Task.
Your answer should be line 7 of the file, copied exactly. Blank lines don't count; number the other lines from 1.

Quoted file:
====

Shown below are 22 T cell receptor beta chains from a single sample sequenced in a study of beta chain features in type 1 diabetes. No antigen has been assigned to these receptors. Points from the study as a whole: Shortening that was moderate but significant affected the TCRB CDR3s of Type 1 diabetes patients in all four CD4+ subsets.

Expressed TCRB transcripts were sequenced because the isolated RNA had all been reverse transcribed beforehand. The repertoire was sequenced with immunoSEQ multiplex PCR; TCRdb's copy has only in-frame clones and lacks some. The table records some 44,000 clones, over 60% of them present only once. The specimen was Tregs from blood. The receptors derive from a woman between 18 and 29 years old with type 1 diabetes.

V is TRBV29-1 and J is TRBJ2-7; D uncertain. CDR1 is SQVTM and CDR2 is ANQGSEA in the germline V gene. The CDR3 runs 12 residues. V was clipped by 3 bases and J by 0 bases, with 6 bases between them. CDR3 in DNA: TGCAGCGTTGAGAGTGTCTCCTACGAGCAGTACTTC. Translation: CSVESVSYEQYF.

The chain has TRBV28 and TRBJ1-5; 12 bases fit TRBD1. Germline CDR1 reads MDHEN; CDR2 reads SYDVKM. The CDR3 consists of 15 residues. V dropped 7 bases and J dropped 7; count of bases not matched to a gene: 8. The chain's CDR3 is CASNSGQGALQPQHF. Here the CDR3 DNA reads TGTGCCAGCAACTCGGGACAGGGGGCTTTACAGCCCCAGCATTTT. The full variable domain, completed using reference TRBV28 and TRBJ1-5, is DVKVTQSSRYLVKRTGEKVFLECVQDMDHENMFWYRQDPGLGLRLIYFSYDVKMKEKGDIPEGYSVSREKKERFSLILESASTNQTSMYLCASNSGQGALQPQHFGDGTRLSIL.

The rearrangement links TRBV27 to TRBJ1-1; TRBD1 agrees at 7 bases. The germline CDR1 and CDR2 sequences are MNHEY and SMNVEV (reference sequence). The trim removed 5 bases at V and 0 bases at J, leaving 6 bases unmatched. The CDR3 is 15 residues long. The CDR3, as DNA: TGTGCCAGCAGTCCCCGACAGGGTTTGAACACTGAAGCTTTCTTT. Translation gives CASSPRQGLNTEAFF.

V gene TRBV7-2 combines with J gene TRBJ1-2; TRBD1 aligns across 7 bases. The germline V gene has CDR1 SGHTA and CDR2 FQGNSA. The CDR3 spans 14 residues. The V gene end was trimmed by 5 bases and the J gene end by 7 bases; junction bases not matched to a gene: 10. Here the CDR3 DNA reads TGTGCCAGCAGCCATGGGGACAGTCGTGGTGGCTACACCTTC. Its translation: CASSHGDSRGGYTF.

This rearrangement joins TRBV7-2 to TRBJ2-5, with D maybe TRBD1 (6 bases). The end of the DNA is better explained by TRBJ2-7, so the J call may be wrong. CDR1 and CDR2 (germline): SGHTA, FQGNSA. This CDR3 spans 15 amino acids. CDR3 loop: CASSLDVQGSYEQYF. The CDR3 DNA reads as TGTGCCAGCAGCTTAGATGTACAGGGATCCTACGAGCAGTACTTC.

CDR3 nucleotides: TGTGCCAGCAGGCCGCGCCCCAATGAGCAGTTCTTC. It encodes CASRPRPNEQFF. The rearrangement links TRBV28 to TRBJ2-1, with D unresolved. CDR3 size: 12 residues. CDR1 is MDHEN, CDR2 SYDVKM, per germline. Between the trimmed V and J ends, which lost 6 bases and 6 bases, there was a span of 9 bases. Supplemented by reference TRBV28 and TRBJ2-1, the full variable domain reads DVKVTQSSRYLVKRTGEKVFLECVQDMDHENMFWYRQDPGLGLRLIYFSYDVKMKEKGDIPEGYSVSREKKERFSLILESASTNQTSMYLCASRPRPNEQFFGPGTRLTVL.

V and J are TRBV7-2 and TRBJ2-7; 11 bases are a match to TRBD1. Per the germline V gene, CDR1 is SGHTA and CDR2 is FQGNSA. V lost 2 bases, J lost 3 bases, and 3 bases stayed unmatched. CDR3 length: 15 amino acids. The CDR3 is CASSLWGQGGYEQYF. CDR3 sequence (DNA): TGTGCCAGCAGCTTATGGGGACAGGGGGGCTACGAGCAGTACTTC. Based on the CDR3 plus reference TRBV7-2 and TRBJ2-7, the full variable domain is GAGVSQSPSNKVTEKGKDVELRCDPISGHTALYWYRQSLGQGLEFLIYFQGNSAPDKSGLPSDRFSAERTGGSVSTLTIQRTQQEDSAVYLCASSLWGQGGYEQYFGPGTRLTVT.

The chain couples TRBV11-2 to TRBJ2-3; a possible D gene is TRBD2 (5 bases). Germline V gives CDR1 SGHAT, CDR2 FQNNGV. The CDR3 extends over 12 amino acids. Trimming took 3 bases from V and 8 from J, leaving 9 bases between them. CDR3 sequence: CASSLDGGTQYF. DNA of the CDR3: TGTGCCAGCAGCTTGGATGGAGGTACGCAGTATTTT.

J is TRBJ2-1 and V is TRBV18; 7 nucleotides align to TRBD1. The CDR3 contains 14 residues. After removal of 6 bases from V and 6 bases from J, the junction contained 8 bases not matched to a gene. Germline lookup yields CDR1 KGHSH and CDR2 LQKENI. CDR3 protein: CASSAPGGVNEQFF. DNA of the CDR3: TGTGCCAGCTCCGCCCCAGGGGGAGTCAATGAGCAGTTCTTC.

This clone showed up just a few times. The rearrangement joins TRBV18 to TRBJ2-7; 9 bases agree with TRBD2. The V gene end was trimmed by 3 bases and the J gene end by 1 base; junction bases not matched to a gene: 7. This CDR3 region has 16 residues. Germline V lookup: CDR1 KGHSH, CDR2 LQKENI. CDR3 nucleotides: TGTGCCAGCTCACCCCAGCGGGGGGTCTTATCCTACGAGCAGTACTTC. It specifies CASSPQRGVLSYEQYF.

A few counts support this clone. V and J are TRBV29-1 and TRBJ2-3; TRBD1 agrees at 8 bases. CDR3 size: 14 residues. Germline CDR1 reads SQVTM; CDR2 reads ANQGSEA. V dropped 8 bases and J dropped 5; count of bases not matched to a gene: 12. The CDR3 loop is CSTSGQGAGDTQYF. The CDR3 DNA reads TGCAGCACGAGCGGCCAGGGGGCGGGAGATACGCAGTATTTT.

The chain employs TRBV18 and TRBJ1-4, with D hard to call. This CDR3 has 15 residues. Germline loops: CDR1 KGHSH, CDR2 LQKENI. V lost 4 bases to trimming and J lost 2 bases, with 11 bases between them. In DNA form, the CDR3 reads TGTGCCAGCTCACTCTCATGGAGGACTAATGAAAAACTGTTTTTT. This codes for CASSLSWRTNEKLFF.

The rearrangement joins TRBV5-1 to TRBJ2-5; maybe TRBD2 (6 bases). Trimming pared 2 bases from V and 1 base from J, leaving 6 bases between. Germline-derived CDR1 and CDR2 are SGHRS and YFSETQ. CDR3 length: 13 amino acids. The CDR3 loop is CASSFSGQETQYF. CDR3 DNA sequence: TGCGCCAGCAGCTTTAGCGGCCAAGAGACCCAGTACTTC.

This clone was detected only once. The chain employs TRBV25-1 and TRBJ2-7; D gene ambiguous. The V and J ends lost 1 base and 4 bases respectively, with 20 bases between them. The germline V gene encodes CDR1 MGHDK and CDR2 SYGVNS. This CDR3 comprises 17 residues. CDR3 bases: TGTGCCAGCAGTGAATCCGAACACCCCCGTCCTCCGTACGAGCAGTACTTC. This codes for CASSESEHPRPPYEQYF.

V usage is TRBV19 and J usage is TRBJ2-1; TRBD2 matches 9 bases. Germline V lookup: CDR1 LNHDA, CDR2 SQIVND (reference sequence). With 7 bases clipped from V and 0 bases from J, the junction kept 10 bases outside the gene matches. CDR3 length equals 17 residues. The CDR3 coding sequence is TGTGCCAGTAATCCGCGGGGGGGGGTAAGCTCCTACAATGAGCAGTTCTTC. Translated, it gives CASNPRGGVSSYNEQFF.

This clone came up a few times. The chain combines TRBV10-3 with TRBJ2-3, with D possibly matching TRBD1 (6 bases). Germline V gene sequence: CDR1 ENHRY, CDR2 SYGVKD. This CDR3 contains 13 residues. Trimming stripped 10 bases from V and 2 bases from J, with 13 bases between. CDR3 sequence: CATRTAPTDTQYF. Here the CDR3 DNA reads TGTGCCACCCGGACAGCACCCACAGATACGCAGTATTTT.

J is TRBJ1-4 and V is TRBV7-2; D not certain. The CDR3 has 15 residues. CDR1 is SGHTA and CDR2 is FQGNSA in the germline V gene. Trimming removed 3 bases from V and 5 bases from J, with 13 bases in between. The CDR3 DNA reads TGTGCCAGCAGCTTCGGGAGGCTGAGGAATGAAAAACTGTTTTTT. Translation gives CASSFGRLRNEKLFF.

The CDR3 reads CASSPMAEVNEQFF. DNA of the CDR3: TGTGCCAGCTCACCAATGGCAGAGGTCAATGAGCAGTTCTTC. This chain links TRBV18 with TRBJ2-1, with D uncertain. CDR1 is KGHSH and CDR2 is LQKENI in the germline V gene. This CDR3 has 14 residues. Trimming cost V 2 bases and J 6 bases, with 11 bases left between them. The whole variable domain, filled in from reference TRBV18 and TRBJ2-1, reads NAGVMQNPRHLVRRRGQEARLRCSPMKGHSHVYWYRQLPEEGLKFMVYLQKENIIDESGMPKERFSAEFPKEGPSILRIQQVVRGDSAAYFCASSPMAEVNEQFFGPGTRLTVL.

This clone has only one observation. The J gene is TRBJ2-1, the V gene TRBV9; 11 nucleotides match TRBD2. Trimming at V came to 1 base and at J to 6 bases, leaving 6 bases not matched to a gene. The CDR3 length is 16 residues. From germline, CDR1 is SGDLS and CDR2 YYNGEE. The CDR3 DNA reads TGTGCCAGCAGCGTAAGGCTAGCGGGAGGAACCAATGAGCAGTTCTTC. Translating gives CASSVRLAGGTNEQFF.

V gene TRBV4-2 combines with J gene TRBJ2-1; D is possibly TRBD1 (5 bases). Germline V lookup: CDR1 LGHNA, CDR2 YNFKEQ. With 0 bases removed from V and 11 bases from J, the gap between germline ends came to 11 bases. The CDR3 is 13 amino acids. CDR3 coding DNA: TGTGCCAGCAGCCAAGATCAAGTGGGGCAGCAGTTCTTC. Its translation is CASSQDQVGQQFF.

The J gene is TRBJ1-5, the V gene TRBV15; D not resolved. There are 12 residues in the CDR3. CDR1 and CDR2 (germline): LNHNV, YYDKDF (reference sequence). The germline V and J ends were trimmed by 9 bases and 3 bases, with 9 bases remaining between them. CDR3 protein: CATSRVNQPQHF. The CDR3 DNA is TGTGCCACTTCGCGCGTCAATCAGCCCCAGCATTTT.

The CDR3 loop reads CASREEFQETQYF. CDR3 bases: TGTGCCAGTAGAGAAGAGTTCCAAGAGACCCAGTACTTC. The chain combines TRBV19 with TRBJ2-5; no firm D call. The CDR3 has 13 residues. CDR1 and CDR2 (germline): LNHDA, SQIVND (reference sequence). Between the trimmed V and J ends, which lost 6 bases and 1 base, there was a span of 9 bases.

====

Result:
This rearrangement joins TRBV7-2 to TRBJ2-5, with D maybe TRBD1 (6 bases). The end of the DNA is better explained by TRBJ2-7, so the J call may be wrong. CDR1 and CDR2 (germline): SGHTA, FQGNSA. This CDR3 spans 15 amino acids. CDR3 loop: CASSLDVQGSYEQYF. The CDR3 DNA reads as TGTGCCAGCAGCTTAGATGTACAGGGATCCTACGAGCAGTACTTC.